Salt Lake City has a healthy breadth of multicultural cuisine baked into the pockets of our neighborhoods, and there’s no shortage of fun to be had by anyone hungry. With so many offerings afforded Salt Lakers, selecting a place to start can perhaps feel like a daunting distillation of the paradox of choice. If you’re new to the city and want to expand your palate options, here are three incredible businesses that offer some of Salt Lake’s finest food in, respectively, Mexican (Santo Taco), Vietnamese (Pho Tay Ho) and Ethiopian (Mahider) cuisine.
Having just opened their doors in 2019, Santo Taco is a relatively new addition to Salt Lake’s Rose Park neighborhood, an area well known for its stellar Mexican cuisine. Situated at the corner of 900 North and 900 West, this taquería is poised to make its mark.
Per their namesake, the star items at Santo Taco are their street tacos. Served with your choice of meat on top of two tortillas (and even this double stack can barely support the bounty), these tacos are small bursts of flavor. During my visit, I took home what I’ve always thought to be the trifecta of street tacos: Carne Asada (grilled steak), Pollo Asado (grilled chicken) and Al Pastor (marinated pork). Every taco comes with the regular fixin’s of pickled vegetables, lettuce and cilantro. Each is a real winner, but I’ll always have a soft spot for a good serving of Al Pastor. Santo’s pork has a light kick, one balanced out by the inclusion of sweet pineapple chunks alongside the more bitter veggies. It makes for an unmissable merging of flavors.
In addition to tacos, Santo Taco serves a number of other worthy items. I went with the Mulitas, a corn tortilla quesadilla served with your choice of meat, and this rich, cheese-saturated dish is a dense eat. I had the Santo team pack mine with carnitas—a nice, smoky flavor that contrasted well with the melted cheese inside. Santo Taco excels in an honest, simple way, serving up classic dishes with classic flavors. And with most of the tacos sitting around a modest $2.25 price tag (the Pescado goes for $2.75; the El Chingon for $3.50), Santo Taco is a perfect spot to pick up quick, delicious street tacos.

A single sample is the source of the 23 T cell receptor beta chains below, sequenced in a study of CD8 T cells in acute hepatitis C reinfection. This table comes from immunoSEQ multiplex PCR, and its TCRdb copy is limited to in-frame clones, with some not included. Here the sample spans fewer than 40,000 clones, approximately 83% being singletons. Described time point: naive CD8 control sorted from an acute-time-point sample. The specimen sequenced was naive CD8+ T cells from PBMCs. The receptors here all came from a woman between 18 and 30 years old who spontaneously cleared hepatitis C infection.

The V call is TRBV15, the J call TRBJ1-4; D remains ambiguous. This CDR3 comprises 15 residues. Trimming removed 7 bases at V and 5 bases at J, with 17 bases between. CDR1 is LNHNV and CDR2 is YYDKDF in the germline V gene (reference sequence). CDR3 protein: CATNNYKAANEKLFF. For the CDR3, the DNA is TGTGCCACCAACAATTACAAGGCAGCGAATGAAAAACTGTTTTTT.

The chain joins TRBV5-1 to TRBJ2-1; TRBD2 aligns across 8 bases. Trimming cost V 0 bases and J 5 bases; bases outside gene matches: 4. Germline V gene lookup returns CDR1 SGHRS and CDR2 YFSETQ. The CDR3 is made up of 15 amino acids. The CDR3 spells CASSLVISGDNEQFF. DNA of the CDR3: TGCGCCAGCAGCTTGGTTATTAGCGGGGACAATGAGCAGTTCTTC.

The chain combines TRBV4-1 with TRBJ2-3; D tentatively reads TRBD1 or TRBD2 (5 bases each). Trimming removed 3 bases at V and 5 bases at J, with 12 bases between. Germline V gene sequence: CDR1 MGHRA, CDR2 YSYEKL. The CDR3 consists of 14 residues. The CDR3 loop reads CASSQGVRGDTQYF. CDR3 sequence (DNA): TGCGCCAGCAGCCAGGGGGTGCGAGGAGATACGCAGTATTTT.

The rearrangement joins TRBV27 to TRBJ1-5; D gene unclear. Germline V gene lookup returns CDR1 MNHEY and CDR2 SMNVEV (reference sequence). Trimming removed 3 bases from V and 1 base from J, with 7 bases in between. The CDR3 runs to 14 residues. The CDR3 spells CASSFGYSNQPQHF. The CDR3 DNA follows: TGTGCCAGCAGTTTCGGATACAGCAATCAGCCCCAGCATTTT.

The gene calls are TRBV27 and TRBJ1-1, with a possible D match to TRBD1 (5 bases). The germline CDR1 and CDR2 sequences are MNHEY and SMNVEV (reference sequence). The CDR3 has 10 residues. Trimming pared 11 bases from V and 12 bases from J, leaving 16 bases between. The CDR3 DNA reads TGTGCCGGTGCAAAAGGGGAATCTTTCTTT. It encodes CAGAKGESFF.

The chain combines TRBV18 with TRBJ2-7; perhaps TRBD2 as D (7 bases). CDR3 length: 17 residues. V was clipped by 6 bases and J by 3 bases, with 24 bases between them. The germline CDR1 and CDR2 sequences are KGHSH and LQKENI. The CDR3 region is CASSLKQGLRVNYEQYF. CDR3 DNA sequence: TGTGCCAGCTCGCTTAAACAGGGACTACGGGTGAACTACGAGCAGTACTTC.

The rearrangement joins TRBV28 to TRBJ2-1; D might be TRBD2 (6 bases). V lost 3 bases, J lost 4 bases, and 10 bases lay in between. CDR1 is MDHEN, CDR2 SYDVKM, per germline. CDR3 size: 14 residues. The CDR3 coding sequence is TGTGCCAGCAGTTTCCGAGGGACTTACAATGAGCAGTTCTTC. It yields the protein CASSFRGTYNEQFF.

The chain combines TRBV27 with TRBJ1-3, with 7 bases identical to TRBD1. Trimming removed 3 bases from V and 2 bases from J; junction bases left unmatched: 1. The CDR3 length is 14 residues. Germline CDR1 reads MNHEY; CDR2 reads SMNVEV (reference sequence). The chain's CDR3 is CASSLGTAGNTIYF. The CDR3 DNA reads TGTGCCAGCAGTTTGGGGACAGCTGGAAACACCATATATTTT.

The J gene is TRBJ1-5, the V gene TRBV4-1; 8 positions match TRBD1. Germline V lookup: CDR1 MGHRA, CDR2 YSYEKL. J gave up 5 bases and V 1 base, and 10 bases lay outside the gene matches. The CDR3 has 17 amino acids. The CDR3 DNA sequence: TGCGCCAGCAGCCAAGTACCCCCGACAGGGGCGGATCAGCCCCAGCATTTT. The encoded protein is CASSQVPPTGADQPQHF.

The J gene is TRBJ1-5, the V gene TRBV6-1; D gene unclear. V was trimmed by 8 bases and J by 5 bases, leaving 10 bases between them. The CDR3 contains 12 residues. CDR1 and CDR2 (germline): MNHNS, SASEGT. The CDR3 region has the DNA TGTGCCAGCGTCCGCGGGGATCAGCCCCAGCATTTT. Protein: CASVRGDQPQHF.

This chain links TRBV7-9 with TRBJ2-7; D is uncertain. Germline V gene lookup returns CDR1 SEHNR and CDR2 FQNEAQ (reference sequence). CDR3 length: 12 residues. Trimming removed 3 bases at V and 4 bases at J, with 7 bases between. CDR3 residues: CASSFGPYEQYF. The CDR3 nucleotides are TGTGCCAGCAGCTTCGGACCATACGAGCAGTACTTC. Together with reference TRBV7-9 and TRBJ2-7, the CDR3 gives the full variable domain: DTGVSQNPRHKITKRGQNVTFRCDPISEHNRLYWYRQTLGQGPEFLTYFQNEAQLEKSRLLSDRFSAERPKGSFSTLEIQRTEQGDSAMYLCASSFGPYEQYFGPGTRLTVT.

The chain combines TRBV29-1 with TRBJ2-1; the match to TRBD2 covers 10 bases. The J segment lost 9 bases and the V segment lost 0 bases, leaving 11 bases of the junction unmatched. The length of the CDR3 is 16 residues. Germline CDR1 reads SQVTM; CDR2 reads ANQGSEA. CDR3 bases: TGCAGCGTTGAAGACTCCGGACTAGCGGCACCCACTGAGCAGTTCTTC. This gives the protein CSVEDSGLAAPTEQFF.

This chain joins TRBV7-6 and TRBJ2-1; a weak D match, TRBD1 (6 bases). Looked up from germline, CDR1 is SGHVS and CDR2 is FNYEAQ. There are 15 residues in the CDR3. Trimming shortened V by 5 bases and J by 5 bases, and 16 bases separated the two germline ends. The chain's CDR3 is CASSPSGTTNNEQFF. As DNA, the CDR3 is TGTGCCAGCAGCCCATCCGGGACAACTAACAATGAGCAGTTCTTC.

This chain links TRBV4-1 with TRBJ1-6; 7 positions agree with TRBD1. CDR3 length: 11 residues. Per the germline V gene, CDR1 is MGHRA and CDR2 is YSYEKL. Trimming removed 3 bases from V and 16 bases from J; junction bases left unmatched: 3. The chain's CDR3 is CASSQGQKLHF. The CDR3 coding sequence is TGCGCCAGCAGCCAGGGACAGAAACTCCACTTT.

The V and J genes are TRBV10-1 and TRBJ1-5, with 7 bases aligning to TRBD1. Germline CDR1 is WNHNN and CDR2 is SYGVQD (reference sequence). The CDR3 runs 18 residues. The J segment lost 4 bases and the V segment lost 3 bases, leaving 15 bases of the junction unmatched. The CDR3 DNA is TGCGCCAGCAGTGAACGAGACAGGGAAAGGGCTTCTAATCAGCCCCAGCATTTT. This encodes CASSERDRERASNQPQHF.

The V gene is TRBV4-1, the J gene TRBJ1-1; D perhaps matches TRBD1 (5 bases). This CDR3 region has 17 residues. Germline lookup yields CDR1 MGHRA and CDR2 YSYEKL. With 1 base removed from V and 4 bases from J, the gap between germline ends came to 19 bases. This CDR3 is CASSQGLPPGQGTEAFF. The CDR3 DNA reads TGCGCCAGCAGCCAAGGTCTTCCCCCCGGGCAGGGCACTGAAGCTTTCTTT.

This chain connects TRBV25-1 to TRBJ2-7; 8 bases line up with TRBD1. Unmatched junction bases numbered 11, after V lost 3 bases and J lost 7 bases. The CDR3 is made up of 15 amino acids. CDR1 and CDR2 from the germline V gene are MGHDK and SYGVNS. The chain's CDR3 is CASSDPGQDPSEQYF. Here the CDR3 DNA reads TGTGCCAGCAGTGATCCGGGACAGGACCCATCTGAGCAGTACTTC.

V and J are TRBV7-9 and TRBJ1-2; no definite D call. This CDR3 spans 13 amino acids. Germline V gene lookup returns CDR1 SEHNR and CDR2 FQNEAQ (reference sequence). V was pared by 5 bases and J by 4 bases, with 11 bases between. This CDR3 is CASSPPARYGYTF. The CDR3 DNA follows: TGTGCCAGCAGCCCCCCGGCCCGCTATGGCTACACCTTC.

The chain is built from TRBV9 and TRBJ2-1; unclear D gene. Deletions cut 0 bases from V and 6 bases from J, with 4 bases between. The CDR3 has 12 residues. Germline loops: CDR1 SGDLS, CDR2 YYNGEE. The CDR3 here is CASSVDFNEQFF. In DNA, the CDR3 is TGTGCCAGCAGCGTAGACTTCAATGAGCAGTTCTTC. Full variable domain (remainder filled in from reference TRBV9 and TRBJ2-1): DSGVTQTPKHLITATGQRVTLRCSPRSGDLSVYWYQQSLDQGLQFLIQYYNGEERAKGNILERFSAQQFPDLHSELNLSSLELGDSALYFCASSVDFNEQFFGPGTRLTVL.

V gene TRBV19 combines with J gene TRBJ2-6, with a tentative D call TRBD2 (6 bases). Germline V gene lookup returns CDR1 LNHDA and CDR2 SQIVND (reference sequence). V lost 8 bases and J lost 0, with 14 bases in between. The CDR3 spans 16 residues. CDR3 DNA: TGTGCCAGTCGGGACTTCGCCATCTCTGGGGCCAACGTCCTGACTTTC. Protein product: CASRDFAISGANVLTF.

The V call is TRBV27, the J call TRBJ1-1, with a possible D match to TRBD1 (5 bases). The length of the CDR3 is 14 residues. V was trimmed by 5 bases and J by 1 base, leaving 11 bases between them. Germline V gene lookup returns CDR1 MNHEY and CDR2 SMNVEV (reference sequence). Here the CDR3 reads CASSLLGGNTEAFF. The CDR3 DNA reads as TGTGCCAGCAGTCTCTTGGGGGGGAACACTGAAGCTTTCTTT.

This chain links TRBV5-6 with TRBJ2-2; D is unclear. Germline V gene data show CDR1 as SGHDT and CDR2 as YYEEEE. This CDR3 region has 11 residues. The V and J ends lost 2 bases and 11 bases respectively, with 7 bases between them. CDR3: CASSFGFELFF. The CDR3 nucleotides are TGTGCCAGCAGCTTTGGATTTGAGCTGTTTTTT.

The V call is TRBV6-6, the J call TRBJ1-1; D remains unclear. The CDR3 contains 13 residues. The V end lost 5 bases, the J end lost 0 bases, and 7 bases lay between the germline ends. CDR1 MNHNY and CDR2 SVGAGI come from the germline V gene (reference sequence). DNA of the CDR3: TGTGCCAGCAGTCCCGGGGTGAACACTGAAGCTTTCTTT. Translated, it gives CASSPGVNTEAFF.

I almost missed Pho Tay Ho when I went off to pick up my to-go order: Operating out of a simple, white house that’s been converted into a restaurant with a modest sign atop the front door, Pho Tay Ho is so unassuming that it nearly blends in with its neighborhood surroundings on Main Street. But the flavors housed inside are anything but modest.
To start, you can never go wrong with an appetizer of Fried Egg Rolls ($3.50), and Pho Tay Ho offers up this staple in peak form. The golden-brown shell crunches before melting in your mouth with fatty goodness, revealing the juicy pork filling inside. Pho Tay Ho’s fried egg rolls don’t deviate much from a typical creation, but they are fried to perfection and bursting at the brim with filling. If you opt for a vegetarian option, Pho Tay Ho will swap out the pork for fried tofu.